Why was it, she sometimes wondered, that in dreams we can’t do the simplest things?
George Saunders, Tenth of December (2013)
The ten short stories of George Saunders’ Tenth of December reside in the not-too-distant future where there is a growing pressure to conform – to think, and feel, and act a certain way- and there are drugs to help you do it. Worryingly, it’s a world that doesn’t seem that far away from our own. It’s a world driven by money, appearances and material gain. Doesn’t that sound all too familiar?
The characters of Saunders’ short stories come alive in ways that other characters don’t. We don’t just catch glimpses of their thoughts and feelings, we inhabit their consciousness, see America through their eyes, and that is down to Saunders’ mastery of language. This seems especially true in Escape from Spiderhead and My Chivalric Fiasco where, influenced by drugs, the central characters’ thoughts are completely altered. The narrator of Escape from Spiderhead becomes markedly more eloquent when given a drug called Verbaluce™ and Ted in My Chivalric Fiasco takes on the idiosyncrasies of a chivalrous knight after a dose of Knightlyfe®. The control of style and narrative voice is one I can only wish to achieve somewhere down the line.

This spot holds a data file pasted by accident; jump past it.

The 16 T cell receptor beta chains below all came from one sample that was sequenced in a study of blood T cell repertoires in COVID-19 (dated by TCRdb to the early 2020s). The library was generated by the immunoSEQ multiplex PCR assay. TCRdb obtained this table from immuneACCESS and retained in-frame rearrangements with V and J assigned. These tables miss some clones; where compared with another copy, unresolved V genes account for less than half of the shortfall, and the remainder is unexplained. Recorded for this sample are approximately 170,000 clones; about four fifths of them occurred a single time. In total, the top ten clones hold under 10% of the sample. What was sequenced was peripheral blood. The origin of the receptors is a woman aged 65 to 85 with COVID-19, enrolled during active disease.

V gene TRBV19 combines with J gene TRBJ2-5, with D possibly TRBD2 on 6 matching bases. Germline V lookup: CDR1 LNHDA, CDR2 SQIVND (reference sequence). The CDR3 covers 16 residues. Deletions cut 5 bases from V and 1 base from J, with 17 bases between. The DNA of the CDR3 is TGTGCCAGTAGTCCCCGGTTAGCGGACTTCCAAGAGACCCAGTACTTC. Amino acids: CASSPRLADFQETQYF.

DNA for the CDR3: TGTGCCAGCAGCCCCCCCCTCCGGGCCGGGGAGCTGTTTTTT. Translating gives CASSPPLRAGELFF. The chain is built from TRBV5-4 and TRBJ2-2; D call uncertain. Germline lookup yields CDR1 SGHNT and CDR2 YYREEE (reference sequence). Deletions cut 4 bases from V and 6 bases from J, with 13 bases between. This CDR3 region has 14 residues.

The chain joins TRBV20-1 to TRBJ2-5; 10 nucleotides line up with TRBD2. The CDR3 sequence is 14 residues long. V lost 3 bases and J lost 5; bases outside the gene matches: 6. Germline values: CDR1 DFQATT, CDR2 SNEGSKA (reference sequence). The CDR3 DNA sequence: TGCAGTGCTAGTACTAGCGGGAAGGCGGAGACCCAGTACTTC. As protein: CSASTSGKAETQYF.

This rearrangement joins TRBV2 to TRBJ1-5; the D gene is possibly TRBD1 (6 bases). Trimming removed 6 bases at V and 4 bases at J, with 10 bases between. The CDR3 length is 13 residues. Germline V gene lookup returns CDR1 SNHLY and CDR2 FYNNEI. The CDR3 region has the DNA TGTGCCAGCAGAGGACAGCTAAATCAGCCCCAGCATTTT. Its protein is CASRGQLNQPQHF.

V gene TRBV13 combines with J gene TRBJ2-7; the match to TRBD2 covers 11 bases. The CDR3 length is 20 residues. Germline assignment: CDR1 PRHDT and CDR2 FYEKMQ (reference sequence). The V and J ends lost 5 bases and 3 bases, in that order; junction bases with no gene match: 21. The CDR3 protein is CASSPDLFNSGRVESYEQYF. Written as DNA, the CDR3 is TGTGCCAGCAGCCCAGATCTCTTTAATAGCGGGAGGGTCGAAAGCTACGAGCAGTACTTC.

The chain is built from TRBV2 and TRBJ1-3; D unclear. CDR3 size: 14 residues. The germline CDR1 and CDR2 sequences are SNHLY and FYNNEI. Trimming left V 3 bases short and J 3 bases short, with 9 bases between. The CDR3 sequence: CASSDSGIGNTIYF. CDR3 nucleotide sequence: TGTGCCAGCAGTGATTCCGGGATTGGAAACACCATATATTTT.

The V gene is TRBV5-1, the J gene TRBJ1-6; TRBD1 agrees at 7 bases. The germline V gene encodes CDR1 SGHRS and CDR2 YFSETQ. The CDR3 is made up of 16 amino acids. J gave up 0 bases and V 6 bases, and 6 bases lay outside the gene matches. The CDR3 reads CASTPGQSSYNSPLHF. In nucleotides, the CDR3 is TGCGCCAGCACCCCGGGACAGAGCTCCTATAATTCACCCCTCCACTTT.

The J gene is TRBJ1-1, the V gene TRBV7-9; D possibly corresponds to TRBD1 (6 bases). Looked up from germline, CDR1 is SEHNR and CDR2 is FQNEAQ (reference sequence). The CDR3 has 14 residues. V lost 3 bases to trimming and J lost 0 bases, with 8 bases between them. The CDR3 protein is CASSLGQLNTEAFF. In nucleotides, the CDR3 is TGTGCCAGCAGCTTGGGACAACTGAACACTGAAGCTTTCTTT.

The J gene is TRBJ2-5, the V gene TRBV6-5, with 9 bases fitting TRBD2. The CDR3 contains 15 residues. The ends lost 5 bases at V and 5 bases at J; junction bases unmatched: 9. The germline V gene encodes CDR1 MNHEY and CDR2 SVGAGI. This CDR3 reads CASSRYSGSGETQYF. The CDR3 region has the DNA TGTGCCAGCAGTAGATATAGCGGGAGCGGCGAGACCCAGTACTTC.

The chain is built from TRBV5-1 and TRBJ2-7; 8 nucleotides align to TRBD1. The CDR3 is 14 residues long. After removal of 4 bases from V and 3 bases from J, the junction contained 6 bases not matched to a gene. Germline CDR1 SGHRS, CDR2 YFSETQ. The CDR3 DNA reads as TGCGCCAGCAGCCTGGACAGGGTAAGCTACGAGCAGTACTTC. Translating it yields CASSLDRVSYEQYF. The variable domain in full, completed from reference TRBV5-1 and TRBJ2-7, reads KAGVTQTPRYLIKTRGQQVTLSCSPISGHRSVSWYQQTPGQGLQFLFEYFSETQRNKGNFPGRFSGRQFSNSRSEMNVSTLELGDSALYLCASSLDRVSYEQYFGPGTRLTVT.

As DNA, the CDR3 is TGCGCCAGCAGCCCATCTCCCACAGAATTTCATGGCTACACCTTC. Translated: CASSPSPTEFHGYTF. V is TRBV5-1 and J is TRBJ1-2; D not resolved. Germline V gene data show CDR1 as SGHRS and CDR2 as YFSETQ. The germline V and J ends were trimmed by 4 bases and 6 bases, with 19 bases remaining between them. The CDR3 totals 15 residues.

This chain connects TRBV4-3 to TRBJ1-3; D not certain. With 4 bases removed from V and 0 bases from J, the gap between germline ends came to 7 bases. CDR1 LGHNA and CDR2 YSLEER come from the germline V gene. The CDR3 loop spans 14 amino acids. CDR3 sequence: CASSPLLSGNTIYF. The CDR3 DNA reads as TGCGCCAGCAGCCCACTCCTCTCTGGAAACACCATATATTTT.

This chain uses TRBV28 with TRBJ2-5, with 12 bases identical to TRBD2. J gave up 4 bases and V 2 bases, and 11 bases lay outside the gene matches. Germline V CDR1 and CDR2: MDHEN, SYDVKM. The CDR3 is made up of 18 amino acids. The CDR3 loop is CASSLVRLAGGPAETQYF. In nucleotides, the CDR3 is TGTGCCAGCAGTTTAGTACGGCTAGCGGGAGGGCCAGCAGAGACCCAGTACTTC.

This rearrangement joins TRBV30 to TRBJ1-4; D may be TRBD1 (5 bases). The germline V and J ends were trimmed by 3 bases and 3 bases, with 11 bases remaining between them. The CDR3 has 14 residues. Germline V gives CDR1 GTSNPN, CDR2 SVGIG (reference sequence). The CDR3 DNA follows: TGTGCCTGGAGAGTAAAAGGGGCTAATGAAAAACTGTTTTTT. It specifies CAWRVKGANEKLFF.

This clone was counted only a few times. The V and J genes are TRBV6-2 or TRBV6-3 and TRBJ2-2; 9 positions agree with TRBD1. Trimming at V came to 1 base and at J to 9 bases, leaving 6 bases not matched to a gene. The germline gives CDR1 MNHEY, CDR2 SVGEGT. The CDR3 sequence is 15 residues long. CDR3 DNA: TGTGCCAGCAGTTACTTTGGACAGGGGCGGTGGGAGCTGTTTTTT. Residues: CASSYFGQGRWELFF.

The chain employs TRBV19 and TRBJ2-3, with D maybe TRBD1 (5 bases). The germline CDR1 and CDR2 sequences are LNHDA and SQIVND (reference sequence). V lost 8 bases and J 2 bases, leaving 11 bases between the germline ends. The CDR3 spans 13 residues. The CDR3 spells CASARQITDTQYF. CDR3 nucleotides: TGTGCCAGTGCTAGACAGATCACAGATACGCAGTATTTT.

My particular favourite is Victory Lap, the opening story. There’s a dark humour, which runs through the rest of Tenth of December but what struck me was the instant creation of three distinct narrative voices; two children and a potential kidnapper. The two children, Alison and Kyle have lived across the street from each other, but have been brought up entirely differently. Alison’s parents have emphasised the importance of emotional well-being and have raised a daughter who is secure and confident in herself. Kyle’s parents have controlled every aspect of his life. Their strict-parenting has conditioned their son to a point where he almost allows a girl he cares about to be abducted, simply because he’s been taught to avoid interfering, engaging even, in life. The quote above is a question Alison poses towards the end of the story and it reflects the paralysis Kyle feels when having to choose between what he thinks is right and what he has been told. It should be an easy decision to make and yet Kyle struggles to. Victory Lap sets the tone for the rest of the collection, introducing a pervading humour that is present even in the bleakest situations and a warped sense of morality that has been created by this society. There’s a potential warning here for our future selves.